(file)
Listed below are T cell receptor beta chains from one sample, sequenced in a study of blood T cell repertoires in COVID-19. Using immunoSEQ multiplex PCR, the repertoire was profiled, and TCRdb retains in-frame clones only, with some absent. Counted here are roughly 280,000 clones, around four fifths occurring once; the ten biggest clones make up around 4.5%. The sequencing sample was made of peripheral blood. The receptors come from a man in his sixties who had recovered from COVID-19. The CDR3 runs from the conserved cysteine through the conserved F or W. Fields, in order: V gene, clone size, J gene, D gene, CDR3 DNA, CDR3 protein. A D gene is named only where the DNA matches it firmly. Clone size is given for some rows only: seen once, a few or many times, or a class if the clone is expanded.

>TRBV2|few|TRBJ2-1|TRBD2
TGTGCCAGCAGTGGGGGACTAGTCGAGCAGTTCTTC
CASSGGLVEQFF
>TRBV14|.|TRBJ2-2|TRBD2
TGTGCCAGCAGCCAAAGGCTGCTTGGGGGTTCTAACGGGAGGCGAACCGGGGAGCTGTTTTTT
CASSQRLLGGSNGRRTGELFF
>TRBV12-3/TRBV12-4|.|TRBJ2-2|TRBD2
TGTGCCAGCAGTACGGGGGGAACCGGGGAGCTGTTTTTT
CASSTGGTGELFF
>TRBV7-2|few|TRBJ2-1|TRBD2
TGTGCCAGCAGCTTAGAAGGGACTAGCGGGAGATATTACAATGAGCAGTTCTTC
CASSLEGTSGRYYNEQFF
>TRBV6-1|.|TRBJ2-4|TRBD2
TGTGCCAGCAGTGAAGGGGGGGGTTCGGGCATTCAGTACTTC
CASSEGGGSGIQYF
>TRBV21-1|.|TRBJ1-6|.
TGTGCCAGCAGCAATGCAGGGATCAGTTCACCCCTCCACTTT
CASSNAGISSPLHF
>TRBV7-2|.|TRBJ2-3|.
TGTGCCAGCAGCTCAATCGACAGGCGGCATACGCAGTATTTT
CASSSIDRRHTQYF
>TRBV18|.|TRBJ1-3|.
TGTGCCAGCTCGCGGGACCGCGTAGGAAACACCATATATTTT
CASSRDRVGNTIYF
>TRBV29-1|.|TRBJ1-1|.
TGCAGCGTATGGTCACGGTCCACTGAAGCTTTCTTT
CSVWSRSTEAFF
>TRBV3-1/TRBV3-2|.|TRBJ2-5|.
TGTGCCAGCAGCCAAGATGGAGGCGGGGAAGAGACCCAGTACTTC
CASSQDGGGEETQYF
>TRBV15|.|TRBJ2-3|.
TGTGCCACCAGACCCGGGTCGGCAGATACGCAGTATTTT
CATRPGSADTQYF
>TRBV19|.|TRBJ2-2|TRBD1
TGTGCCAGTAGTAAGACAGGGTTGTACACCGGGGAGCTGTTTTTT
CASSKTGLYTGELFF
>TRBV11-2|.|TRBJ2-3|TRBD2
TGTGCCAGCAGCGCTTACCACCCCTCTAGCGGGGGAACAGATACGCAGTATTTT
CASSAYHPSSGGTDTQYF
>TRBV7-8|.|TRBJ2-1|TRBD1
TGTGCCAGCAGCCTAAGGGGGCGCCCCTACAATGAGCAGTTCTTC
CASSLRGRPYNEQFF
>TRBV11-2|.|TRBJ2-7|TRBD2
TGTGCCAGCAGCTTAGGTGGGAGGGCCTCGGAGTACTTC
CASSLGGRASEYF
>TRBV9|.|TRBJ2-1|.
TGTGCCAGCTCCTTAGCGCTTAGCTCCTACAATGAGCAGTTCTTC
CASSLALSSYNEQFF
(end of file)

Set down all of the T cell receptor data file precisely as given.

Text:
Listed below are T cell receptor beta chains from one sample, sequenced in a study of blood T cell repertoires in COVID-19. Using immunoSEQ multiplex PCR, the repertoire was profiled, and TCRdb retains in-frame clones only, with some absent. Counted here are roughly 280,000 clones, around four fifths occurring once; the ten biggest clones make up around 4.5%. The sequencing sample was made of peripheral blood. The receptors come from a man in his sixties who had recovered from COVID-19. The CDR3 runs from the conserved cysteine through the conserved F or W. Fields, in order: V gene, clone size, J gene, D gene, CDR3 DNA, CDR3 protein. A D gene is named only where the DNA matches it firmly. Clone size is given for some rows only: seen once, a few or many times, or a class if the clone is expanded.

>TRBV2|few|TRBJ2-1|TRBD2
TGTGCCAGCAGTGGGGGACTAGTCGAGCAGTTCTTC
CASSGGLVEQFF
>TRBV14|.|TRBJ2-2|TRBD2
TGTGCCAGCAGCCAAAGGCTGCTTGGGGGTTCTAACGGGAGGCGAACCGGGGAGCTGTTTTTT
CASSQRLLGGSNGRRTGELFF
>TRBV12-3/TRBV12-4|.|TRBJ2-2|TRBD2
TGTGCCAGCAGTACGGGGGGAACCGGGGAGCTGTTTTTT
CASSTGGTGELFF
>TRBV7-2|few|TRBJ2-1|TRBD2
TGTGCCAGCAGCTTAGAAGGGACTAGCGGGAGATATTACAATGAGCAGTTCTTC
CASSLEGTSGRYYNEQFF
>TRBV6-1|.|TRBJ2-4|TRBD2
TGTGCCAGCAGTGAAGGGGGGGGTTCGGGCATTCAGTACTTC
CASSEGGGSGIQYF
>TRBV21-1|.|TRBJ1-6|.
TGTGCCAGCAGCAATGCAGGGATCAGTTCACCCCTCCACTTT
CASSNAGISSPLHF
>TRBV7-2|.|TRBJ2-3|.
TGTGCCAGCAGCTCAATCGACAGGCGGCATACGCAGTATTTT
CASSSIDRRHTQYF
>TRBV18|.|TRBJ1-3|.
TGTGCCAGCTCGCGGGACCGCGTAGGAAACACCATATATTTT
CASSRDRVGNTIYF
>TRBV29-1|.|TRBJ1-1|.
TGCAGCGTATGGTCACGGTCCACTGAAGCTTTCTTT
CSVWSRSTEAFF
>TRBV3-1/TRBV3-2|.|TRBJ2-5|.
TGTGCCAGCAGCCAAGATGGAGGCGGGGAAGAGACCCAGTACTTC
CASSQDGGGEETQYF
>TRBV15|.|TRBJ2-3|.
TGTGCCACCAGACCCGGGTCGGCAGATACGCAGTATTTT
CATRPGSADTQYF
>TRBV19|.|TRBJ2-2|TRBD1
TGTGCCAGTAGTAAGACAGGGTTGTACACCGGGGAGCTGTTTTTT
CASSKTGLYTGELFF
>TRBV11-2|.|TRBJ2-3|TRBD2
TGTGCCAGCAGCGCTTACCACCCCTCTAGCGGGGGAACAGATACGCAGTATTTT
CASSAYHPSSGGTDTQYF
>TRBV7-8|.|TRBJ2-1|TRBD1
TGTGCCAGCAGCCTAAGGGGGCGCCCCTACAATGAGCAGTTCTTC
CASSLRGRPYNEQFF
>TRBV11-2|.|TRBJ2-7|TRBD2
TGTGCCAGCAGCTTAGGTGGGAGGGCCTCGGAGTACTTC
CASSLGGRASEYF
>TRBV9|.|TRBJ2-1|.
TGTGCCAGCTCCTTAGCGCTTAGCTCCTACAATGAGCAGTTCTTC
CASSLALSSYNEQFF